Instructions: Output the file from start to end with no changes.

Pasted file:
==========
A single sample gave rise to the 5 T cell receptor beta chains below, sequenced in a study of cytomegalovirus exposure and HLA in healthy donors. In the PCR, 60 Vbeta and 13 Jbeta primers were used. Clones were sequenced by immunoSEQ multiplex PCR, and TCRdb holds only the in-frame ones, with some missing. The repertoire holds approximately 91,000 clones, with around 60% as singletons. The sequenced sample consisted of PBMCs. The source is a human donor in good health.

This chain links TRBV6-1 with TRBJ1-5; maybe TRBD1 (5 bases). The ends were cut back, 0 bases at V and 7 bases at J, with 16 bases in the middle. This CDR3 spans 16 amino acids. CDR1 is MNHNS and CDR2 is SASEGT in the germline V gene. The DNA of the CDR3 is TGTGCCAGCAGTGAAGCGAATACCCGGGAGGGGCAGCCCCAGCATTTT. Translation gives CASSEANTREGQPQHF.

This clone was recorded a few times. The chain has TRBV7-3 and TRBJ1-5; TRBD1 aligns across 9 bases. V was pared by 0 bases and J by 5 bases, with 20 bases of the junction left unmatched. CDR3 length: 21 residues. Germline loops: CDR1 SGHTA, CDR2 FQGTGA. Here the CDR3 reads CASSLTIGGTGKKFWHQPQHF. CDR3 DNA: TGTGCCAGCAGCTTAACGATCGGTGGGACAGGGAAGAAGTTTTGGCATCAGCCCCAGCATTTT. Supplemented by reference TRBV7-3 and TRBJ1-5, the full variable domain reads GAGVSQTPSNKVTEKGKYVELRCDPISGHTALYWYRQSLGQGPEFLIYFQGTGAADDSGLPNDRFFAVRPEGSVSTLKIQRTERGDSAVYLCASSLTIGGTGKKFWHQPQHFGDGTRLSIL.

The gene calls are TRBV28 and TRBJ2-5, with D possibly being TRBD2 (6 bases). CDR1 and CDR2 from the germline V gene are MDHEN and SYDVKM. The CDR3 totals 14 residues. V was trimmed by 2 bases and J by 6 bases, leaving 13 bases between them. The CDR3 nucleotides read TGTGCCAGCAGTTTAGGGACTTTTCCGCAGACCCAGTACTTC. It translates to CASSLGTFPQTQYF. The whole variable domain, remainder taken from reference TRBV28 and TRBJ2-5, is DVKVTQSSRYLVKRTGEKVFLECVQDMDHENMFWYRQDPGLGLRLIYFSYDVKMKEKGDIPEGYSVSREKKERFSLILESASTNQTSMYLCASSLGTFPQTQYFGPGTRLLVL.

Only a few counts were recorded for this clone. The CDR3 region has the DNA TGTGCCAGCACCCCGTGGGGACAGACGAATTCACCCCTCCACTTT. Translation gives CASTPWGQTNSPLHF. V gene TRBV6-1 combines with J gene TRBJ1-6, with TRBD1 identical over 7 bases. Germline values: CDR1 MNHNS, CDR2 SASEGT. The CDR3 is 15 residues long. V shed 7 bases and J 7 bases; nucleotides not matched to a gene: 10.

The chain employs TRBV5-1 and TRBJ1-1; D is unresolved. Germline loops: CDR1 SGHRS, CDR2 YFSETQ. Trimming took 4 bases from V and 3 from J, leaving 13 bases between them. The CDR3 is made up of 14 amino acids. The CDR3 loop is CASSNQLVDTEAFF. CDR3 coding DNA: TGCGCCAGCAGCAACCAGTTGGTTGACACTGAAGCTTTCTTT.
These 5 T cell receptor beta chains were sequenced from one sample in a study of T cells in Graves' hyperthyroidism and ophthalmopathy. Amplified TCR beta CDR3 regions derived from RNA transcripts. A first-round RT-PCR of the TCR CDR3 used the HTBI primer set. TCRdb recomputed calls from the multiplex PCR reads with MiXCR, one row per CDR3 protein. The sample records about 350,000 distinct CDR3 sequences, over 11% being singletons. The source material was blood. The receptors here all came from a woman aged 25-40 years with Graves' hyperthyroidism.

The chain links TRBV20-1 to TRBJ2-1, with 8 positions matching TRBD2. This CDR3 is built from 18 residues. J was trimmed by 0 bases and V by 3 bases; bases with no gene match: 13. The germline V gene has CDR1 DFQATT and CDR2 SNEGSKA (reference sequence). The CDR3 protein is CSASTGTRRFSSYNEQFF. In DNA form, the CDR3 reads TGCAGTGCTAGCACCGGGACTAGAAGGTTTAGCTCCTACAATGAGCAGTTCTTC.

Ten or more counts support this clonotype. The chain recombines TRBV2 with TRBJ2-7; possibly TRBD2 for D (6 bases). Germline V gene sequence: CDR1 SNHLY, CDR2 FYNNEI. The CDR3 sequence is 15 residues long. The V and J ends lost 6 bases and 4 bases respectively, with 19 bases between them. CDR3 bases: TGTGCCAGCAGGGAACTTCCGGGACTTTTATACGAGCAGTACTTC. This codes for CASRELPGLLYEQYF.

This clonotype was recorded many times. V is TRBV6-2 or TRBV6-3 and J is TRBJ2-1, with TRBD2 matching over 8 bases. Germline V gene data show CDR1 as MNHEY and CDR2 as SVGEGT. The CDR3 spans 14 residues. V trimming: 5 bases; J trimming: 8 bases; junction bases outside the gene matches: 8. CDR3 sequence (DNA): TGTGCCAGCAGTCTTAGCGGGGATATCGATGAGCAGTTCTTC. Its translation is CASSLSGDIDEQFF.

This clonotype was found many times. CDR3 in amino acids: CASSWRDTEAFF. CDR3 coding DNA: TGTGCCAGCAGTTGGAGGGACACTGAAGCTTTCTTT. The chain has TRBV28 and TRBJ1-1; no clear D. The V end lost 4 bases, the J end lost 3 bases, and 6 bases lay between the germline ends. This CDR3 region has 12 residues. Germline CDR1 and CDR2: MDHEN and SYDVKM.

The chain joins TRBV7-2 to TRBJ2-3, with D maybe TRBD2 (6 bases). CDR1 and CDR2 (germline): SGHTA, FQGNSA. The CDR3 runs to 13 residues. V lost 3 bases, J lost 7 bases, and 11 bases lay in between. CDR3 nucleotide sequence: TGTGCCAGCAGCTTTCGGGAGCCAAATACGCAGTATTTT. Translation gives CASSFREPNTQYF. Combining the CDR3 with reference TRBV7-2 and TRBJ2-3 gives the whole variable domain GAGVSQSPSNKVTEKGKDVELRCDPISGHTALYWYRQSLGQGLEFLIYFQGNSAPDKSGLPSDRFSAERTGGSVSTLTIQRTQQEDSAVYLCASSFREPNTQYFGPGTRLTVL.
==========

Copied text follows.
A single sample gave rise to the 5 T cell receptor beta chains below, sequenced in a study of cytomegalovirus exposure and HLA in healthy donors. In the PCR, 60 Vbeta and 13 Jbeta primers were used. Clones were sequenced by immunoSEQ multiplex PCR, and TCRdb holds only the in-frame ones, with some missing. The repertoire holds approximately 91,000 clones, with around 60% as singletons. The sequenced sample consisted of PBMCs. The source is a human donor in good health.

This chain links TRBV6-1 with TRBJ1-5; maybe TRBD1 (5 bases). The ends were cut back, 0 bases at V and 7 bases at J, with 16 bases in the middle. This CDR3 spans 16 amino acids. CDR1 is MNHNS and CDR2 is SASEGT in the germline V gene. The DNA of the CDR3 is TGTGCCAGCAGTGAAGCGAATACCCGGGAGGGGCAGCCCCAGCATTTT. Translation gives CASSEANTREGQPQHF.

This clone was recorded a few times. The chain has TRBV7-3 and TRBJ1-5; TRBD1 aligns across 9 bases. V was pared by 0 bases and J by 5 bases, with 20 bases of the junction left unmatched. CDR3 length: 21 residues. Germline loops: CDR1 SGHTA, CDR2 FQGTGA. Here the CDR3 reads CASSLTIGGTGKKFWHQPQHF. CDR3 DNA: TGTGCCAGCAGCTTAACGATCGGTGGGACAGGGAAGAAGTTTTGGCATCAGCCCCAGCATTTT. Supplemented by reference TRBV7-3 and TRBJ1-5, the full variable domain reads GAGVSQTPSNKVTEKGKYVELRCDPISGHTALYWYRQSLGQGPEFLIYFQGTGAADDSGLPNDRFFAVRPEGSVSTLKIQRTERGDSAVYLCASSLTIGGTGKKFWHQPQHFGDGTRLSIL.

The gene calls are TRBV28 and TRBJ2-5, with D possibly being TRBD2 (6 bases). CDR1 and CDR2 from the germline V gene are MDHEN and SYDVKM. The CDR3 totals 14 residues. V was trimmed by 2 bases and J by 6 bases, leaving 13 bases between them. The CDR3 nucleotides read TGTGCCAGCAGTTTAGGGACTTTTCCGCAGACCCAGTACTTC. It translates to CASSLGTFPQTQYF. The whole variable domain, remainder taken from reference TRBV28 and TRBJ2-5, is DVKVTQSSRYLVKRTGEKVFLECVQDMDHENMFWYRQDPGLGLRLIYFSYDVKMKEKGDIPEGYSVSREKKERFSLILESASTNQTSMYLCASSLGTFPQTQYFGPGTRLLVL.

Only a few counts were recorded for this clone. The CDR3 region has the DNA TGTGCCAGCACCCCGTGGGGACAGACGAATTCACCCCTCCACTTT. Translation gives CASTPWGQTNSPLHF. V gene TRBV6-1 combines with J gene TRBJ1-6, with TRBD1 identical over 7 bases. Germline values: CDR1 MNHNS, CDR2 SASEGT. The CDR3 is 15 residues long. V shed 7 bases and J 7 bases; nucleotides not matched to a gene: 10.

The chain employs TRBV5-1 and TRBJ1-1; D is unresolved. Germline loops: CDR1 SGHRS, CDR2 YFSETQ. Trimming took 4 bases from V and 3 from J, leaving 13 bases between them. The CDR3 is made up of 14 amino acids. The CDR3 loop is CASSNQLVDTEAFF. CDR3 coding DNA: TGCGCCAGCAGCAACCAGTTGGTTGACACTGAAGCTTTCTTT.
These 5 T cell receptor beta chains were sequenced from one sample in a study of T cells in Graves' hyperthyroidism and ophthalmopathy. Amplified TCR beta CDR3 regions derived from RNA transcripts. A first-round RT-PCR of the TCR CDR3 used the HTBI primer set. TCRdb recomputed calls from the multiplex PCR reads with MiXCR, one row per CDR3 protein. The sample records about 350,000 distinct CDR3 sequences, over 11% being singletons. The source material was blood. The receptors here all came from a woman aged 25-40 years with Graves' hyperthyroidism.

The chain links TRBV20-1 to TRBJ2-1, with 8 positions matching TRBD2. This CDR3 is built from 18 residues. J was trimmed by 0 bases and V by 3 bases; bases with no gene match: 13. The germline V gene has CDR1 DFQATT and CDR2 SNEGSKA (reference sequence). The CDR3 protein is CSASTGTRRFSSYNEQFF. In DNA form, the CDR3 reads TGCAGTGCTAGCACCGGGACTAGAAGGTTTAGCTCCTACAATGAGCAGTTCTTC.

Ten or more counts support this clonotype. The chain recombines TRBV2 with TRBJ2-7; possibly TRBD2 for D (6 bases). Germline V gene sequence: CDR1 SNHLY, CDR2 FYNNEI. The CDR3 sequence is 15 residues long. The V and J ends lost 6 bases and 4 bases respectively, with 19 bases between them. CDR3 bases: TGTGCCAGCAGGGAACTTCCGGGACTTTTATACGAGCAGTACTTC. This codes for CASRELPGLLYEQYF.

This clonotype was recorded many times. V is TRBV6-2 or TRBV6-3 and J is TRBJ2-1, with TRBD2 matching over 8 bases. Germline V gene data show CDR1 as MNHEY and CDR2 as SVGEGT. The CDR3 spans 14 residues. V trimming: 5 bases; J trimming: 8 bases; junction bases outside the gene matches: 8. CDR3 sequence (DNA): TGTGCCAGCAGTCTTAGCGGGGATATCGATGAGCAGTTCTTC. Its translation is CASSLSGDIDEQFF.

This clonotype was found many times. CDR3 in amino acids: CASSWRDTEAFF. CDR3 coding DNA: TGTGCCAGCAGTTGGAGGGACACTGAAGCTTTCTTT. The chain has TRBV28 and TRBJ1-1; no clear D. The V end lost 4 bases, the J end lost 3 bases, and 6 bases lay between the germline ends. This CDR3 region has 12 residues. Germline CDR1 and CDR2: MDHEN and SYDVKM.

The chain joins TRBV7-2 to TRBJ2-3, with D maybe TRBD2 (6 bases). CDR1 and CDR2 (germline): SGHTA, FQGNSA. The CDR3 runs to 13 residues. V lost 3 bases, J lost 7 bases, and 11 bases lay in between. CDR3 nucleotide sequence: TGTGCCAGCAGCTTTCGGGAGCCAAATACGCAGTATTTT. Translation gives CASSFREPNTQYF. Combining the CDR3 with reference TRBV7-2 and TRBJ2-3 gives the whole variable domain GAGVSQSPSNKVTEKGKDVELRCDPISGHTALYWYRQSLGQGLEFLIYFQGNSAPDKSGLPSDRFSAERTGGSVSTLTIQRTQQEDSAVYLCASSFREPNTQYFGPGTRLTVL.